Friday, 22 January 2010

Poseidon, Frank James and Doc Hollywood Mk 2 - Reviews #5

"Revival meeting at Clinton tomorrow night. Be there, brother - it's me and the devil and no holds barred."
The Return of Frank James (Fritz Lang, 1940) - German-born Fritz Lang (Metropolis, M, Fury) was a great director, but his three Hollywood Westerns are a fairly weak triumvirate. There's the flashy but thin Western Union, the utterly risible Rancho Notorious, and this sequel to 1939's Jesse James, with Henry Fonda hunting down the cowards who laid his brother low. Like that overpraised crowd-pleaser, which really doesn't hold up well today, this one has a great first five minutes and spectacular Technicolor cinematography to recommend it, but is too flat, too clean-cut and sorely lacks momentum. It also has an inappropriate, cartoonish sense of humour that jars with the often serious subject matter. That's not to say it's a write-off. John Carradine is superbly utilised; his Bob Ford so insidious that he quivers with cowardice and repressed homosexuality every time he points his gun at someone. He plays a key part in the film's best set piece, battling actors portraying the James brothers on a theatre-stage, then looking up to see Fonda towering on the balcony. There's also the chance to see porcelain Gene Tierney in her first screen role, aged 19. She's cast as a budding journalist who falls for Fonda. Tierney was a better actress than she's usually given credit for, but aside from being pretty and pleasant, she has little to do here. One curious aspect of the movie, borrowed from John Ford's masterpieces Judge Priest and Young Mr Lincoln, is its contention that the way to triumph in the courtroom is to make the public gallery laugh. I've never seen that work in real life. Fonda, who's making most of the quips, was a brilliant actor, but rarely in this film does he get to show it, at least until the last 10 minutes. Still, for the colour, the historical value and a great final shot, the film is worth checking out. You can tick off your favourite Golden Age supporting actors too: Frank Sully (the idiotic Sgt Matthews in several Boston Blackie entries), Irving Bacon (you'll know his face), Henry Hull, Donald Meek, J. Edward Bromberg and Jackie Cooper (the kid in the original version of The Champ) all play a part here. (2.5)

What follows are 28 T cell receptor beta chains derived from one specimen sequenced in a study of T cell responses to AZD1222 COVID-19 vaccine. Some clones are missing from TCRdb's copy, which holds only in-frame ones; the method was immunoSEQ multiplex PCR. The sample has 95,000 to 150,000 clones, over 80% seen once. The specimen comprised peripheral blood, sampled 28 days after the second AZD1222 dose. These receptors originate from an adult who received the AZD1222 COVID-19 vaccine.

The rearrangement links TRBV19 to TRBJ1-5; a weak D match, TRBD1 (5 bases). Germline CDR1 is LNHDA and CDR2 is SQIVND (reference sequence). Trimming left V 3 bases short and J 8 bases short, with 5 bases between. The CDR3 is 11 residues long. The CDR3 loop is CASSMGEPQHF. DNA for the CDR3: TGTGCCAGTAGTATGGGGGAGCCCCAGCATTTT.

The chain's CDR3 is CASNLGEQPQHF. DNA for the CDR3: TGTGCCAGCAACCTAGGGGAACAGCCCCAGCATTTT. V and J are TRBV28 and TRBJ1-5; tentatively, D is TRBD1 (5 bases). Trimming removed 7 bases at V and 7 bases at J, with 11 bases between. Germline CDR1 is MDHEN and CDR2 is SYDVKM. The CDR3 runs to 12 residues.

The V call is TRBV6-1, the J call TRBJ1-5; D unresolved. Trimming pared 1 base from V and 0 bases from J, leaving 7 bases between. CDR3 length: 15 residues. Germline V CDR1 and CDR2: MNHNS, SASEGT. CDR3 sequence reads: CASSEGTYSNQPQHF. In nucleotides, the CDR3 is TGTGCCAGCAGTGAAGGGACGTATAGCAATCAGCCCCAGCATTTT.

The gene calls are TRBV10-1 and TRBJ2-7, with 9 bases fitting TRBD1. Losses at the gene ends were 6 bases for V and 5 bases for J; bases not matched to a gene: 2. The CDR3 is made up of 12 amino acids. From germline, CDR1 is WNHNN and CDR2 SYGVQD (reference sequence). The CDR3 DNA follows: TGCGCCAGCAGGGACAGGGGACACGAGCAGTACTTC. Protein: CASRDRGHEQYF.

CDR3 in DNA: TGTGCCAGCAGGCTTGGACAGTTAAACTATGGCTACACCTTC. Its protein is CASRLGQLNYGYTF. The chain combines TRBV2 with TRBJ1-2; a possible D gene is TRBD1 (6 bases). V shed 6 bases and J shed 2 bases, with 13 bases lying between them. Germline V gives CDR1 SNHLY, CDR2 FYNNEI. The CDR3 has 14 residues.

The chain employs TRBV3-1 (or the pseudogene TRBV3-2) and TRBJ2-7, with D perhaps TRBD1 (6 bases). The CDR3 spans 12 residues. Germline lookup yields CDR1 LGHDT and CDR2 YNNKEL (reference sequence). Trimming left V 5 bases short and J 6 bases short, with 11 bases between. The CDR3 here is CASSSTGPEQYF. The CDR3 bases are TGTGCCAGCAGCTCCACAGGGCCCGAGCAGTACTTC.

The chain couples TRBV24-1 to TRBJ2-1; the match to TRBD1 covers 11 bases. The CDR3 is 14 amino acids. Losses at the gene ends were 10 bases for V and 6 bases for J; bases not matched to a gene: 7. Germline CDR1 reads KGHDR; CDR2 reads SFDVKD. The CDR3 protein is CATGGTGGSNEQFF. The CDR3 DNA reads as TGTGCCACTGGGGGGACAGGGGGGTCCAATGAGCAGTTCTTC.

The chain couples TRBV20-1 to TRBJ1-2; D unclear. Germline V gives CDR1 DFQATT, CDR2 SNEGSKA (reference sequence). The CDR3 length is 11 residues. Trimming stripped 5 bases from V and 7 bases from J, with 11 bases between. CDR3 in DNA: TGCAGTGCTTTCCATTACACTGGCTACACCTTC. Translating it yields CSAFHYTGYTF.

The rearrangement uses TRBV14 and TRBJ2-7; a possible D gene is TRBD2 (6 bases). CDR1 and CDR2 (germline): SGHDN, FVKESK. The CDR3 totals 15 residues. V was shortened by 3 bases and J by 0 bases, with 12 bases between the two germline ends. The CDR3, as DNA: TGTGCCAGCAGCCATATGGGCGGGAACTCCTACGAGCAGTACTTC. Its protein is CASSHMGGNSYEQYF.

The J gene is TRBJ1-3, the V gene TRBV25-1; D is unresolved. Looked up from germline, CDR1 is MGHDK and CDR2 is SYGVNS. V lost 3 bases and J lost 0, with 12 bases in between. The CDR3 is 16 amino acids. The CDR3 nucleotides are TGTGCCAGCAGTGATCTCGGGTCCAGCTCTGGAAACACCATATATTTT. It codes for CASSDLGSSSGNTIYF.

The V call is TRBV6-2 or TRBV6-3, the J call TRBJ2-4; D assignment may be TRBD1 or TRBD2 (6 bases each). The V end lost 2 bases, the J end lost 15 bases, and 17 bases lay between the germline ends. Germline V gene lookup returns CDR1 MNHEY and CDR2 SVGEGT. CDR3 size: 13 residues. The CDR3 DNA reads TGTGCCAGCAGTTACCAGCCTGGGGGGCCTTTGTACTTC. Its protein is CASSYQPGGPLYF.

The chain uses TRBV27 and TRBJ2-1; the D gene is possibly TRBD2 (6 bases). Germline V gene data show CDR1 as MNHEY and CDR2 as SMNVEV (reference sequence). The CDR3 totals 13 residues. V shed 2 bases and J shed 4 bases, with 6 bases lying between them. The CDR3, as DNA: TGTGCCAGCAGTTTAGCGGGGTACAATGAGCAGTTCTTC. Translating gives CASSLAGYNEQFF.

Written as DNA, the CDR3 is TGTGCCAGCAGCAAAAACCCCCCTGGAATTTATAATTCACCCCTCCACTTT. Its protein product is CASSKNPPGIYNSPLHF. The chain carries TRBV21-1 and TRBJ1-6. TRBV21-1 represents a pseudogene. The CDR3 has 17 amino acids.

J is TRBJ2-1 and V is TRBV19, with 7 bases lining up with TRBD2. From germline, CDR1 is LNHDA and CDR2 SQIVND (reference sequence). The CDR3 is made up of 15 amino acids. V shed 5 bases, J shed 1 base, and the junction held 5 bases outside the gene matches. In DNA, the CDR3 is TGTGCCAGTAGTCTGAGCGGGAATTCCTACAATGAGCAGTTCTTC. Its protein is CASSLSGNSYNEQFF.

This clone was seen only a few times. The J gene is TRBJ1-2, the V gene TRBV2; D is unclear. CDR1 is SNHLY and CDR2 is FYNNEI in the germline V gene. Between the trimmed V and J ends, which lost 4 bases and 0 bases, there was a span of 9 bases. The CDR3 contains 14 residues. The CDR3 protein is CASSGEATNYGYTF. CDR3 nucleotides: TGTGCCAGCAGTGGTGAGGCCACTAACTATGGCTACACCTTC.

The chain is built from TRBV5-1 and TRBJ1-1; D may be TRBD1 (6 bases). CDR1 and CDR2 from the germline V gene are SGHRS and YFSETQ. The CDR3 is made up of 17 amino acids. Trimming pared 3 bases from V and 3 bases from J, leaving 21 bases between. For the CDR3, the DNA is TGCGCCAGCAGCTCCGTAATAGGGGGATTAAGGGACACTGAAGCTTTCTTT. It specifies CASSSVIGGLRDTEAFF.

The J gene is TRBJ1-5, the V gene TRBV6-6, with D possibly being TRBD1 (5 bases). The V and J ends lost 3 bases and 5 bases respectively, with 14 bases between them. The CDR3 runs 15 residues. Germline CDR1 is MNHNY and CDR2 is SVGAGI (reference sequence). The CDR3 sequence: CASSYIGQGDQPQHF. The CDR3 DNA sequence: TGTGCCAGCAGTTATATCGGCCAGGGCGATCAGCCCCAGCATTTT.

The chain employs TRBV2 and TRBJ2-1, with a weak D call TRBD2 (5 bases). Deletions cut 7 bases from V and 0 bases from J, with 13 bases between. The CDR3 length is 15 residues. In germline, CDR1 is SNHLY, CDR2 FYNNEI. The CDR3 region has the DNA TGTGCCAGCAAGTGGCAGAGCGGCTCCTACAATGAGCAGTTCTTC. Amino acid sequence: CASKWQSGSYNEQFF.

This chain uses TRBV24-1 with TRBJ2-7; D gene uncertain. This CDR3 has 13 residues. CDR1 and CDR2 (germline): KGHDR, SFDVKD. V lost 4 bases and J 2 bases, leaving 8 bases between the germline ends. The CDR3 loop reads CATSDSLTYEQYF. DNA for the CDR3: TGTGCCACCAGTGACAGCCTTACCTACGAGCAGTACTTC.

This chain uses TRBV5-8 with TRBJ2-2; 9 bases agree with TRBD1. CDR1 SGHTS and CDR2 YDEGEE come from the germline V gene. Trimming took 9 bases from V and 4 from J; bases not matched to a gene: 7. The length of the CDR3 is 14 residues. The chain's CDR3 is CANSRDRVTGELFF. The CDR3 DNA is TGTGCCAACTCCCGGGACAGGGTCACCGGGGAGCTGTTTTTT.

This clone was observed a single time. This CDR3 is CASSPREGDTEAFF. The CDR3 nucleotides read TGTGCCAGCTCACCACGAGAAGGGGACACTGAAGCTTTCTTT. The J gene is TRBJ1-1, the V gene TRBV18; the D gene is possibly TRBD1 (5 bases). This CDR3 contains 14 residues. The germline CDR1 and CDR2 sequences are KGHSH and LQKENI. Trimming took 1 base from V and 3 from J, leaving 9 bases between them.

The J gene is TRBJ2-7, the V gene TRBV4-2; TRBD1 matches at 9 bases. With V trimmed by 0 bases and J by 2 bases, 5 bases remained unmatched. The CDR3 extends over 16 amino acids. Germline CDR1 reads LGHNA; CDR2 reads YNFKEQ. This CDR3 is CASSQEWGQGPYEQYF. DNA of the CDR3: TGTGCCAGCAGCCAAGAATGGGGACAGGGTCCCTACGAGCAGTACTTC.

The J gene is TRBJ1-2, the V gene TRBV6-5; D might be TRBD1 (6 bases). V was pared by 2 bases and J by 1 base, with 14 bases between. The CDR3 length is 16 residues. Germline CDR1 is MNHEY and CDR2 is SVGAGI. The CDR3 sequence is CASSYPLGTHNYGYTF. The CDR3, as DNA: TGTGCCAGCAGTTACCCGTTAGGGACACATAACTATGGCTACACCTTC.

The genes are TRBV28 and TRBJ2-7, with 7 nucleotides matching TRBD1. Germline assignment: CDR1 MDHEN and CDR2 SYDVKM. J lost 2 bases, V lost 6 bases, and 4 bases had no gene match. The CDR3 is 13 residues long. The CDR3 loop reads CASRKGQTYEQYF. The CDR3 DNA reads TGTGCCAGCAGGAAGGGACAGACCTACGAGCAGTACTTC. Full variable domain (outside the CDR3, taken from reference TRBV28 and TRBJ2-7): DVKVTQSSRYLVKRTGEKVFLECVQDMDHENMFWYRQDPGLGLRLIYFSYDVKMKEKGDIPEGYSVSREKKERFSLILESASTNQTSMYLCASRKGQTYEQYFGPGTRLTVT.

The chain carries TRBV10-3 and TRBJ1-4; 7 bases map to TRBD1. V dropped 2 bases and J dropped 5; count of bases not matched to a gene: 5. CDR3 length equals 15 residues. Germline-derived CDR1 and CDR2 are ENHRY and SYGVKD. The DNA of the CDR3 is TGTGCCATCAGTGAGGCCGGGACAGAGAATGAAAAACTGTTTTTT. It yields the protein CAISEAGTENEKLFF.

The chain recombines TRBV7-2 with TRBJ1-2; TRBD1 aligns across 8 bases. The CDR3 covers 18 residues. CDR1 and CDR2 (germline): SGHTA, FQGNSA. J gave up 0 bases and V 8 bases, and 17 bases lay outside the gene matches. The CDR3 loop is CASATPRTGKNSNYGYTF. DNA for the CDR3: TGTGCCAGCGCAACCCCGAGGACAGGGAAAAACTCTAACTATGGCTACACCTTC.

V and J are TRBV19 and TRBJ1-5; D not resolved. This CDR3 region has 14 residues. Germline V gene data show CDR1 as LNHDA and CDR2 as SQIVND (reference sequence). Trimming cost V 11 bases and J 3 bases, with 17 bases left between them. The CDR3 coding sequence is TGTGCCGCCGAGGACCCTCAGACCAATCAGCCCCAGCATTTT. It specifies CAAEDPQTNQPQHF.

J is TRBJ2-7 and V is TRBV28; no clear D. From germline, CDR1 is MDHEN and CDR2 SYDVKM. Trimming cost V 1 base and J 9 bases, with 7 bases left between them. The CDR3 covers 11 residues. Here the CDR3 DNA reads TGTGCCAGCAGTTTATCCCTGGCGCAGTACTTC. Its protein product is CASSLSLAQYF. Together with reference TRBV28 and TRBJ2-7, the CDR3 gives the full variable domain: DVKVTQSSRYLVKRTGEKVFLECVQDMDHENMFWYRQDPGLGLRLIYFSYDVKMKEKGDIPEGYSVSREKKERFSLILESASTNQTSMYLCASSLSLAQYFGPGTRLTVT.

At no time during the film does this happen.

The Poseidon Adventure (Ronald Neame, 1972) has been on my "to see" list for years. Well, I finally got around to it, and I liked it a lot. After an ocean liner overturns, 10 passengers fight their way upwards to the bottom of the ship, in a bid to escape the exploding, flooding wreckage. Among the skilfully-etched archetypes are an all-action priest (Gene Hackman), a cop (Ernest Borgnine) and his ex-hooker wife (Stella Stevens), a friendly, chubby woman (Shelley Winters), two kids, a fitness freak (Red Buttons) and a hippy. The script is incisive, while helmer Ronald Neame exhibits his usual skill, keeping excitement at a maximum through deft, fast-paced direction that draws you into the centre of the action. Where the film really scores, though, is in its realism, with the gallery of A-listers performing the bulk of their own stunts. There's also a bit that seems to nod to The Searchers (yes, The Searchers again), as Hackman interrupts the grieving process with a bark of "We've got to keep moving!" Great stuff. (3.5)


Le fils de l'épicier/The Grocer's Son (Eric Guirado, 2007) traverses well-worn ground in an appealing way. Nicolas Cazalé is agreeably gruff as the titular character, the Prodigal Son returning to the family he left behind (You Can Count on Me, In My Father's Den), whose pastoral existence is in stark contrast with the hubbub of the metropolis (I Know Where I'm Going!, Local Hero, Doc Hollywood). Arriving with his almost-girlfriend, he takes on his ailing dad's rounds, finding both solace and frustration in the work. It's a bit erratic, with a couple of stretches that just consist of Cazale handing out food and an ending that's slightly rushed, but there are enough offbeat laughs and telling episodes to make it worthwhile. It's also a bit darker than you might expect, or at least more fraught. (3)

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